... then, very quietly at first, but finally crying out louder and louder, like madness we began to speak that eternal prayer of the Jews: Shema Israel - "Hear oh Israel, God is our God, God is one" - once, twice, five times ... (8)I was missing the real 'poem', the real prayer of Peter's connectedness with all those dead and dying of this horrendous disease . In that moment I heard, as if for the first time, Peter's invitation to walk with him in these final months. It was avoidance, or not recognizing that place where the rich experience is. We can never underestimate the negativity of human suffering; it is reduced to "nothingness if it is not a suffering unto God", as Rahner says. (9) This "suffering unto God", the heart of Rahner's theology, is not in isolation. The Shema Israel, Wiesel's remembering of the condemned is preceded by their spontaneous reaching out to each other. This is the suffering unto God: and in the remembering and the reaching out, there is God. The "memoria passionis" is, as Metz relates, "the basis of a universal morality."; that is, "there is no suffering in the world that does not concern us." (10) It is here that God is most profoundly encountered. This was the 'place' where Peter was. From then on I began to be present to Peter in a different way. I found myself listening more and talking less. I began to notice that Peter had changed, not only physically. There was a peacefulness that seemed to emanate from within. Bob Doran S.J., in an article entitled; "AIDS Ministry as a Praxis for Hope" reflects on the quality of love he saw operative in the gay community, most especially among those infected with HIV/AIDS and those who ministered to them. His words reflect my own experience; and I found myself affirming his quote from Rosemary Haughton's book, The Passionate God, "many homosexual relationships exhibit a fidelity and tenderness whose holiness is evident".(11) This was most especially evident in the following incident.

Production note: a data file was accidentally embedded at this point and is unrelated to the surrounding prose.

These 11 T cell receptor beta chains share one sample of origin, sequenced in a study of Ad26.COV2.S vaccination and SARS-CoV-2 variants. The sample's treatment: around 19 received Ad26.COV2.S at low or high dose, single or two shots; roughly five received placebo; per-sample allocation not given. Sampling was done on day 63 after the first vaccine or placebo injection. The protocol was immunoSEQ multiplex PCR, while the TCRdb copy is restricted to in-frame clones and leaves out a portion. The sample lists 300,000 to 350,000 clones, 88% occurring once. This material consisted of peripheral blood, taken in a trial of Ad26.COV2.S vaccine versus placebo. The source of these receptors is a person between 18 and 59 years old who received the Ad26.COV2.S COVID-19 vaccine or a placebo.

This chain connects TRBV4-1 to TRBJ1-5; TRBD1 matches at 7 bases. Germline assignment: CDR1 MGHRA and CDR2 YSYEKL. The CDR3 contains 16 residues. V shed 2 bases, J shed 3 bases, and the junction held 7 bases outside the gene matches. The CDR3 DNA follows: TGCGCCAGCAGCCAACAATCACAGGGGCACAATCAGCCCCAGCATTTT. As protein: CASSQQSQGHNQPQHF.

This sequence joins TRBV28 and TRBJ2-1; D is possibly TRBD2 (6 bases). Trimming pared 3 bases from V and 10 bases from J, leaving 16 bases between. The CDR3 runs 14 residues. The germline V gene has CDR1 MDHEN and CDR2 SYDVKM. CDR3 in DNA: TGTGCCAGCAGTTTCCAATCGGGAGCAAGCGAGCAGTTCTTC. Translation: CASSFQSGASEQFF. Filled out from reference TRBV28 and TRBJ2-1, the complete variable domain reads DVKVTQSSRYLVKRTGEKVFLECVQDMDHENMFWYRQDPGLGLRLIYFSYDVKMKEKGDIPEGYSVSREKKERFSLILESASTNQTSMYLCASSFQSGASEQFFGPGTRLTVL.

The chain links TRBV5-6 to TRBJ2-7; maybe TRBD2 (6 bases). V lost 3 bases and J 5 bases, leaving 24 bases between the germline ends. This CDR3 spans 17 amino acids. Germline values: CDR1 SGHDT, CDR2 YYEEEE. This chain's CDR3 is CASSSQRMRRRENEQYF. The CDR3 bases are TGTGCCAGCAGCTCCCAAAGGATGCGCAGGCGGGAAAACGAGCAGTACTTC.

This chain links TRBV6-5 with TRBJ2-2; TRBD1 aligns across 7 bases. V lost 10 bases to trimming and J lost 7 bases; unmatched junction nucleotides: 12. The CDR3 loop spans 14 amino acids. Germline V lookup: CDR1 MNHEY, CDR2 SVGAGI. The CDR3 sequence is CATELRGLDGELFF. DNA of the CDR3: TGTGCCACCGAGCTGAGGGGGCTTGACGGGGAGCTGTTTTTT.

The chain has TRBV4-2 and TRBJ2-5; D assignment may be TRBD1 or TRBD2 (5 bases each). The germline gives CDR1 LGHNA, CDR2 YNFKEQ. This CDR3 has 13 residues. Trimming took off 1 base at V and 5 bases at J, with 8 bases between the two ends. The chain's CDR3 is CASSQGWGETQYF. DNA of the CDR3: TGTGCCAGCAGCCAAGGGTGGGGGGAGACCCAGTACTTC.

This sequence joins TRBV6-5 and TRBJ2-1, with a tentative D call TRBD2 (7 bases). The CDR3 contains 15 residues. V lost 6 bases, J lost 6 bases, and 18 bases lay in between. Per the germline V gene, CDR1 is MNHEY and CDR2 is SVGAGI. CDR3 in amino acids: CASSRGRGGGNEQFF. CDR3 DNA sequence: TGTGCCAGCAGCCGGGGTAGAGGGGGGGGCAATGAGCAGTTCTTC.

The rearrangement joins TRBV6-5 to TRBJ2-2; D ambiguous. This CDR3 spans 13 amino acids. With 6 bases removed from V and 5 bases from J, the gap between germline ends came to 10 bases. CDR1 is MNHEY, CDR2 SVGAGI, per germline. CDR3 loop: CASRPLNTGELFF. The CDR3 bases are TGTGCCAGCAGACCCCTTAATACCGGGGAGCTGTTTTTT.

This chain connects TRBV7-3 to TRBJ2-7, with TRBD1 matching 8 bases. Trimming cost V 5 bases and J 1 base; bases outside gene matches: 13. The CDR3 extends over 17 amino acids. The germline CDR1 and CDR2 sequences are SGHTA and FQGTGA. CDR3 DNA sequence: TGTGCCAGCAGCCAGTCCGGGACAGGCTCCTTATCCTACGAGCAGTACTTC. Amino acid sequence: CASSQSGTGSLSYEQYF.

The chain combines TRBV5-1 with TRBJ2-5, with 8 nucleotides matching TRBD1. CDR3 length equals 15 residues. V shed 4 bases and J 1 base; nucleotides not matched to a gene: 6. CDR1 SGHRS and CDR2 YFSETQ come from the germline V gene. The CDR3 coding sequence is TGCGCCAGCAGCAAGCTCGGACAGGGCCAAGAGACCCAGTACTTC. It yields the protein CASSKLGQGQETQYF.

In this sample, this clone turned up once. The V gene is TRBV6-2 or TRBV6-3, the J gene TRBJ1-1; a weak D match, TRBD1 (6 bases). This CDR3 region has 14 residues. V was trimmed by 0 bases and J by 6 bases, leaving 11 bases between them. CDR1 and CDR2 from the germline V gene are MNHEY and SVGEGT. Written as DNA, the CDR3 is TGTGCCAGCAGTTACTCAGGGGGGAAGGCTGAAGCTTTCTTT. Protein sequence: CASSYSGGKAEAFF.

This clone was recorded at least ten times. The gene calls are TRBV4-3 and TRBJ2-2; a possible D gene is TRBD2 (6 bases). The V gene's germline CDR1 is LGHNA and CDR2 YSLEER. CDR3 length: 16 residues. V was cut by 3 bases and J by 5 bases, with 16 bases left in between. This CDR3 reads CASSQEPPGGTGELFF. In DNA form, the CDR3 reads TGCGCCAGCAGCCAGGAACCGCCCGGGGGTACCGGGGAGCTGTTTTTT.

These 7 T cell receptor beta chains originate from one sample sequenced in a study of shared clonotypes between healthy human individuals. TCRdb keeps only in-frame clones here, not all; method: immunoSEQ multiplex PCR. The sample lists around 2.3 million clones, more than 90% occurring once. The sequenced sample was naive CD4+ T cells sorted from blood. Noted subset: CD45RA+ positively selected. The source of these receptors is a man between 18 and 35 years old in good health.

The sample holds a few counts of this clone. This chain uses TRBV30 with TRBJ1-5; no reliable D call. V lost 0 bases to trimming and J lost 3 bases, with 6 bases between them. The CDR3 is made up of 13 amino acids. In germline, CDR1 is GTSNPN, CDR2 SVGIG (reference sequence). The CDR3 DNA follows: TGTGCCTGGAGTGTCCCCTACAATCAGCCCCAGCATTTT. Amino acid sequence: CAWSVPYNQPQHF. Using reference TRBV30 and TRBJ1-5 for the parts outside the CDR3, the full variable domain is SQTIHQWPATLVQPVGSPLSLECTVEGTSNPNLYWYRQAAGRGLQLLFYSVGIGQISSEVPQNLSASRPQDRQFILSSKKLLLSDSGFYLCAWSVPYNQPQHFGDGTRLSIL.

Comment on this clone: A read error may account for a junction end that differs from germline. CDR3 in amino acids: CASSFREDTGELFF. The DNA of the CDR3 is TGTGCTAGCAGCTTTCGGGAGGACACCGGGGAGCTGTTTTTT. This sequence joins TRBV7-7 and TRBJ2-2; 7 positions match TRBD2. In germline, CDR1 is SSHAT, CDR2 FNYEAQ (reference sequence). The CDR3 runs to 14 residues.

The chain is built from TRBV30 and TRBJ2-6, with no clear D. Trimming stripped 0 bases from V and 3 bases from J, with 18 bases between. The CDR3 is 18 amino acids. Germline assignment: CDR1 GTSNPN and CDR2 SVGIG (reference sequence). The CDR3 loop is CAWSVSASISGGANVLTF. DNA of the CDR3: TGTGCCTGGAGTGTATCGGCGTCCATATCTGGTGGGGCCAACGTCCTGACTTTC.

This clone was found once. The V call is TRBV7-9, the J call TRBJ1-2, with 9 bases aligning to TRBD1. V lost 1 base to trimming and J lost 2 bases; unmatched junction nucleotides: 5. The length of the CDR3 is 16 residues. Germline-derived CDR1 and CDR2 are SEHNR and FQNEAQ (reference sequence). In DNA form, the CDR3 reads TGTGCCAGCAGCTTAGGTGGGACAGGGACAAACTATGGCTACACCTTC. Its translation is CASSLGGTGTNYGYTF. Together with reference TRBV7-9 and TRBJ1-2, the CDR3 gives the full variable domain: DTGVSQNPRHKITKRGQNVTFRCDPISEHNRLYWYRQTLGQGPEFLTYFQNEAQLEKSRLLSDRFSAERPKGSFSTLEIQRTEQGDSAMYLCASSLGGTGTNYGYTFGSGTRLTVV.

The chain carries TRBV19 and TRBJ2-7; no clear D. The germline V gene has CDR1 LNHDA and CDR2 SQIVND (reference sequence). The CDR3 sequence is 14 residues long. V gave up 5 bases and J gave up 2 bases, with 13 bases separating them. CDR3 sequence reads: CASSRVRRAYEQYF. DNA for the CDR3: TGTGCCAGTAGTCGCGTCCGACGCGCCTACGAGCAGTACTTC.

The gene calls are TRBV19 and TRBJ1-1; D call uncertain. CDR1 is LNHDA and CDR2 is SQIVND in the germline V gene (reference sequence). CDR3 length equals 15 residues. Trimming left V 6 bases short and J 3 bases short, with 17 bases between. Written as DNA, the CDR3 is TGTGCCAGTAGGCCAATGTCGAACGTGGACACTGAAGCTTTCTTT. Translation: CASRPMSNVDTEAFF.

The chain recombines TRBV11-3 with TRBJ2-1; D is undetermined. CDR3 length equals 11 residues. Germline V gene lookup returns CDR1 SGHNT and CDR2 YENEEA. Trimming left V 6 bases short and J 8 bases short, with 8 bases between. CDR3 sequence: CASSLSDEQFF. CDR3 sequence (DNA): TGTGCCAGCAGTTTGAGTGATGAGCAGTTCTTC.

One day, a few weeks before Peter's death he asked if I could visit him. When I arrived I found that there were two other friends there. He said, from his sick bed, "this morning I saw this great recipe on TV and I want to make it for you". You must understand, he was skin and bone and literally had been confined to his bed. Asking us not to help him, he got up and made the recipe and then he served it to us; and retired back to his bed to watch us eat it. I was so overcome by the 'sacredness' of this moment. It was truly and most profoundly a eucharistic moment. I felt immensely connected not only to those I was eating with but most especially to Peter. What made this such a profoundly, sacramental moment? In reflecting back I sense that Peter understood the Jesus of John's gospel; the one who washed feet at that last meal "....you ought also to wash one another's feet. For I have set you an example, that you also should so as I have done for you".(12) He understood Jesus' message and actions as one of brotherhood, that takes its shape and purpose in service.
What happened in Peter's gesture was the visualizing of how deeply he believed in the sacredness of the human person, and how important sharing this with close friends was to him. The entire moment was clothed in an immense love. Although there was no overt religious language used, it was profoundly that. The gesture evoked a strong sense of 'Presence'. The irony of this sacramental moment 'celebrated' by a gay man dying with AIDS was not lost on me. Alison's book, Faith Beyond Resentment, has helped me to find words to express why this was such a profoundly, holy moment for me. Alison's reflection on church as fraternity expresses my experience of this moment. In his outstanding chapter entitled, "Jesus' fraternal relocation of God", Alison says;
When we talk about discipleship, it is to this sort of fraternal listening and imitating that we are referring. It is through this horizontal discipleship alone that people will come to perceive who God is, and discover God's paternity.(13)In reading Alison's words there was a deep, resonating "yes" within me; and it took shape in the remembered experience that afternoon in Peter's apartment. That this was exactly what Jesus had envisioned when he gathered his disciples around him; a "horizontal discipleship". This has helped me in exposing the untruth, that there was something "intrinsically disordered" in this gathered community that shared this final 'meal' together. Peter's making of this final meal - a dessert -was indeed a profoundly incarnational moment. Something deep shifted inside of me that only now finds the confirming words; a very deep conviction that God moves in all of us and no one is excluded from this. There is also another awareness that has grown within me; that the truth of who God is, and how God is with us, is revealed in the seeming ordinariness of our everyday experience. It is what Metz comments on in Rahner's insightful reflection of First Vatican Council when he says: